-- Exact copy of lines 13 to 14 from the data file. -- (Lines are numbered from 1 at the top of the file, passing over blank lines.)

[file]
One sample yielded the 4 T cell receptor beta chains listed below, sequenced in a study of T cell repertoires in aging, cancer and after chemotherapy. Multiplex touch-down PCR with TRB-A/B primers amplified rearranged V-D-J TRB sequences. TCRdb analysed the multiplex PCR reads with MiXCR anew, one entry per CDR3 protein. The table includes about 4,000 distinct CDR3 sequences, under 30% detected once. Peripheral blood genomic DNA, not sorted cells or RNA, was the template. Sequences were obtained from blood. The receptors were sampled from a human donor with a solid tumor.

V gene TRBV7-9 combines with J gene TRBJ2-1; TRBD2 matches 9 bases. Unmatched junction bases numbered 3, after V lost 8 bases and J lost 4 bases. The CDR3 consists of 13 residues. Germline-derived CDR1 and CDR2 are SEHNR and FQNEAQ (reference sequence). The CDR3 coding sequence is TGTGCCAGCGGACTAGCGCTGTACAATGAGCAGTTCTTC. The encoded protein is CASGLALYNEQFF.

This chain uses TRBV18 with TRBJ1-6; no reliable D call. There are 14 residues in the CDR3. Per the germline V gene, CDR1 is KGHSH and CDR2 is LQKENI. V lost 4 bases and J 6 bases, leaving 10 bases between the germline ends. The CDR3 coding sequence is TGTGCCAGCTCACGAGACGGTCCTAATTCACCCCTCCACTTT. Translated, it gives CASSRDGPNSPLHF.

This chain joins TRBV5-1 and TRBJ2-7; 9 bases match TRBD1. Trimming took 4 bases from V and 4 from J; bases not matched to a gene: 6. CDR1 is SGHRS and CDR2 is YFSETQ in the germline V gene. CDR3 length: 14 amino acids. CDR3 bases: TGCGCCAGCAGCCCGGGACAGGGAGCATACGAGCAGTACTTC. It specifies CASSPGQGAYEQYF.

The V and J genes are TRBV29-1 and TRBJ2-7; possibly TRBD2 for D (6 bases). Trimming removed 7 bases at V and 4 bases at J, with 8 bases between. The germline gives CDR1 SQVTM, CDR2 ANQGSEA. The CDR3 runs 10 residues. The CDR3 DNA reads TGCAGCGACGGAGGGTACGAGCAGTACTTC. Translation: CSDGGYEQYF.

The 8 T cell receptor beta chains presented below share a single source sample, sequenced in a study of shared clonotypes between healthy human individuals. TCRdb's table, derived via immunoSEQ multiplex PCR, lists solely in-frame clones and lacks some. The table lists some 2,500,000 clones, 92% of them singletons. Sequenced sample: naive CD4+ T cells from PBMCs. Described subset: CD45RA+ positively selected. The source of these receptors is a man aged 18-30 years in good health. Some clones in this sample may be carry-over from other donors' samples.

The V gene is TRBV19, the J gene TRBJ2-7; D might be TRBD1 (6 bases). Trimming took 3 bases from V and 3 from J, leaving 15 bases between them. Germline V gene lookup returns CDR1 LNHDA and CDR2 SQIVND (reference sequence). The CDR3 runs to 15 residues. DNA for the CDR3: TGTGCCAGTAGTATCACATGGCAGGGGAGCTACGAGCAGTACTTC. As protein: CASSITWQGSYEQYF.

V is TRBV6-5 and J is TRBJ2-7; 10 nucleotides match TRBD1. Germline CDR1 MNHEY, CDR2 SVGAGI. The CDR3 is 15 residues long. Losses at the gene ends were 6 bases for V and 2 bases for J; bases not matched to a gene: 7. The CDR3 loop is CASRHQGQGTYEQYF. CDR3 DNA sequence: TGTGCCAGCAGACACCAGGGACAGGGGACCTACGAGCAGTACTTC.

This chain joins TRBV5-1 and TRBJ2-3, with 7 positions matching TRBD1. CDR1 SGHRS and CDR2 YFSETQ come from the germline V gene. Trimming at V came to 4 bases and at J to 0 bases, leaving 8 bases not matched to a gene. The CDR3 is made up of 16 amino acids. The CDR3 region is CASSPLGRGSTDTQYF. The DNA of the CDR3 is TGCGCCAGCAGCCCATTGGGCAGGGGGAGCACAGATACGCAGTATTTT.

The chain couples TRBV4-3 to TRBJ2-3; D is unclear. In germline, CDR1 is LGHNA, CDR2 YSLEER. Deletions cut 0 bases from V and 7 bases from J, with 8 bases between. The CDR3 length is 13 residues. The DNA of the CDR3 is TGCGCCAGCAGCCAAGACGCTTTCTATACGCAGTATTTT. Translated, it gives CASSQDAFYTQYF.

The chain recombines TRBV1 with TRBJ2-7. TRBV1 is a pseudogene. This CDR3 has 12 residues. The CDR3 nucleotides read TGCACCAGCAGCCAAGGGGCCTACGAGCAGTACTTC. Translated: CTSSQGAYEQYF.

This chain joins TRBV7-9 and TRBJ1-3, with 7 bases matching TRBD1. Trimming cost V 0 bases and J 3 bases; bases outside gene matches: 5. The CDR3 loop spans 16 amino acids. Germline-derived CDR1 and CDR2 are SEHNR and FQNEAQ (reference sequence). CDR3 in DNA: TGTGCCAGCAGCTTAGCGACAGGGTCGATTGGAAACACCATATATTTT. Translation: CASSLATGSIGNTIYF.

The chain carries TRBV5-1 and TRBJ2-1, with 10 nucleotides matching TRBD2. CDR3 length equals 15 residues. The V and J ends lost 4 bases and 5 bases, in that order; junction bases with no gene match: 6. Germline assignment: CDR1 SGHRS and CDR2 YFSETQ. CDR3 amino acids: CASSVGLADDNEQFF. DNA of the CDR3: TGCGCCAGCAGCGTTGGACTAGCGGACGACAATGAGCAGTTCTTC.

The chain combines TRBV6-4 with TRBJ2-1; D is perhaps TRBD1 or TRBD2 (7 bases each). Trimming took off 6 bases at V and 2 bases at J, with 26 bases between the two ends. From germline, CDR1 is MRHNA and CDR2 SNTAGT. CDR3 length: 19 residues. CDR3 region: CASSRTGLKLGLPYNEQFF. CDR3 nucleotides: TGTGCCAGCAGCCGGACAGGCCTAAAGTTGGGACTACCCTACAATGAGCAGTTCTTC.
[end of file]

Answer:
The chain carries TRBV5-1 and TRBJ2-1, with 10 nucleotides matching TRBD2. CDR3 length equals 15 residues. The V and J ends lost 4 bases and 5 bases, in that order; junction bases with no gene match: 6. Germline assignment: CDR1 SGHRS and CDR2 YFSETQ. CDR3 amino acids: CASSVGLADDNEQFF. DNA of the CDR3: TGCGCCAGCAGCGTTGGACTAGCGGACGACAATGAGCAGTTCTTC.

The chain combines TRBV6-4 with TRBJ2-1; D is perhaps TRBD1 or TRBD2 (7 bases each). Trimming took off 6 bases at V and 2 bases at J, with 26 bases between the two ends. From germline, CDR1 is MRHNA and CDR2 SNTAGT. CDR3 length: 19 residues. CDR3 region: CASSRTGLKLGLPYNEQFF. CDR3 nucleotides: TGTGCCAGCAGCCGGACAGGCCTAAAGTTGGGACTACCCTACAATGAGCAGTTCTTC.